The Media Bubble Is Worse Than You Think – This article pontificates about the increasing insularity of media sources. It concerns me a bit because so many people have very little exposure to alternative viewpoints. On the other hand, there are so many different media sources with so many different biases that nobody is involuntarily trapped by this. Try to read stuff that you disagree with. Maybe you’ll learn something new, even if it is just a better understanding of why those idiots think the way they do.
Is the Internet Causing Political Polarization? Evidence from Demographics – Couldn’t find an ungated version of this paper, but the abstract appears to show that people getting their news online are less polarized. I presume that this is because the Internet makes it easier for them to see opposing views.
Liberals and conservatives are similarly motivated to avoid exposure to one another’s opinions – Sadly, this study shows that having opposing views available doesn’t mean that people will read them. People turned down cash to avoid having to hear something they didn’t agree with.
The Tricks Nature Documentaries Use to Draw You In – What? Those nature documentaries take things out of sequence and edit stuff to tell a better story? I’m shocked!
What If Millie Dresselhaus, Female Scientist, Was Treated Like A Celebrity – A cute GE commercial celebrating the scientist Millie Dresselhaus. I found it amusing that the comments quickly degenerated into a “why just women scientists” meme echoing the BLM / ALM arguments.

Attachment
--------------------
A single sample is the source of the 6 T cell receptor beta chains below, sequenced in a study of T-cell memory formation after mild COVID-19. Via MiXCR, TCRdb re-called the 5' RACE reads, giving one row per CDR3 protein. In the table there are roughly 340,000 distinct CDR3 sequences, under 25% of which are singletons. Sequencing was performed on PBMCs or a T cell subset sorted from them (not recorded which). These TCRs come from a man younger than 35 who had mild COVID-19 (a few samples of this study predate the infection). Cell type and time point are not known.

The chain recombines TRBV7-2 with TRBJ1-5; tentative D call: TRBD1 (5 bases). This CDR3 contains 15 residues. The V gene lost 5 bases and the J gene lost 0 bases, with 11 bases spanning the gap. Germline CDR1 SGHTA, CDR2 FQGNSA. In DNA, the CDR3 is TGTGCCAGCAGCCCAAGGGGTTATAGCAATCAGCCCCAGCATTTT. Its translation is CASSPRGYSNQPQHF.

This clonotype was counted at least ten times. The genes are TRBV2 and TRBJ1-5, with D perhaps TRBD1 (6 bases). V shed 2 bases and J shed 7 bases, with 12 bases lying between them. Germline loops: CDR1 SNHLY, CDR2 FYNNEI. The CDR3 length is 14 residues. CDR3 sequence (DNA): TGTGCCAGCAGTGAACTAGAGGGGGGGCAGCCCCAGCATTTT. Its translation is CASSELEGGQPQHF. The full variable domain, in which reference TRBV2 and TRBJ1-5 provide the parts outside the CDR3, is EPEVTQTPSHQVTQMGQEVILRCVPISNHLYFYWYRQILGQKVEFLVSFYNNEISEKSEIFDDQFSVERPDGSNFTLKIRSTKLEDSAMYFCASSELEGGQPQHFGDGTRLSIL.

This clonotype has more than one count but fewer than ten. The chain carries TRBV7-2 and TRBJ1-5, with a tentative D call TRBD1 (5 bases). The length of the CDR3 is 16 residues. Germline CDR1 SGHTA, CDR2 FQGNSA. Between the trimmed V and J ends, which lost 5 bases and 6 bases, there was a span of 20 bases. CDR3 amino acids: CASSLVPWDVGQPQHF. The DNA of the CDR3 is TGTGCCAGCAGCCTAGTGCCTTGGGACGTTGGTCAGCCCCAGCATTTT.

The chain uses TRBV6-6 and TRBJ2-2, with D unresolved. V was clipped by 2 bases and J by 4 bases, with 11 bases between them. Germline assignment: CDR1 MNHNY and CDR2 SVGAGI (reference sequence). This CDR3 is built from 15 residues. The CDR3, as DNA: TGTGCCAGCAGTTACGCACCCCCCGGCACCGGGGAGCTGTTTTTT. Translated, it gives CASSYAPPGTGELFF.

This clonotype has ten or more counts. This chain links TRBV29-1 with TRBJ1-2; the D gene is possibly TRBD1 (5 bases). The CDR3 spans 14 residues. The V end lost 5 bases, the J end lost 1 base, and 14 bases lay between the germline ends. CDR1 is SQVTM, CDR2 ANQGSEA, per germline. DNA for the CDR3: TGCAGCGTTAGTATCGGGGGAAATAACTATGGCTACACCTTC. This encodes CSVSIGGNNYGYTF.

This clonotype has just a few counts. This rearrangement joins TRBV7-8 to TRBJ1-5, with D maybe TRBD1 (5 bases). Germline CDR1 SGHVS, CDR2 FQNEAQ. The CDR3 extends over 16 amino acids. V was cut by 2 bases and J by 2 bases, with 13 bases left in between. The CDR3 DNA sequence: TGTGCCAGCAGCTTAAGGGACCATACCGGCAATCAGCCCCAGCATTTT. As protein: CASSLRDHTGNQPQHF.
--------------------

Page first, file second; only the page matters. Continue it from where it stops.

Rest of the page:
Amazing New Chinese Wind Tunnel Lets Shaolin Monks Perform in Midair – Seriously? It looks like a giant semi-outdoor version of iFLY for Shaolin Monks. Really. At least I think it’s real.
Origins of Indonesian hobbits finally revealed – It appears that they are somewhat more distant genetic relatives and not just really small people. The article doesn’t say anything about whether they liked pipeweed or had an aversion to adventures.
The Problem With the March for Science – A good rant about how people with very little understanding of the scientific method want to co-opt science when they think it is on their side.
Scientists Have Observed Epigenetic Memories Being Passed Down for 14 Generations – Cool in several ways. I’d never heard of epigenetic memories. I also didn’t know that nematodes glowed.
Female dragonflies fake sudden death to avoid male advances – I had no idea dragonflies did this. I thought it was just the girls I tried to date in high school and college. I need to let the male dragonflies in on my secret; nothing revives them as quickly as shouting “Step back! I know CPR!”
Intel’s Optane Memory Makes Cheap Hard Drives as Fast as Expensive SSDs – This looks very cool. You need a newish motherboard to use it.
Unroll.me, the Email Unsubscription Service, Has Been Collecting and Selling Your Data – A company that offered a service to help you unsubscribe from mailing lists has been selling your information. Lovely. There are some cases where hoverboard based dental extractions are appropriate.
New password guidelines say everything we thought about passwords is wrong – I hope people start paying attention to these recommendations – no forced changes and no complexity rules. Passwords are a lousy idea, but sadly nobody seems to have a better one. Do yourself a favor and use a good password manager like LastPass or KeePass and let it handle the burden so that you can use long, machine generated passwords.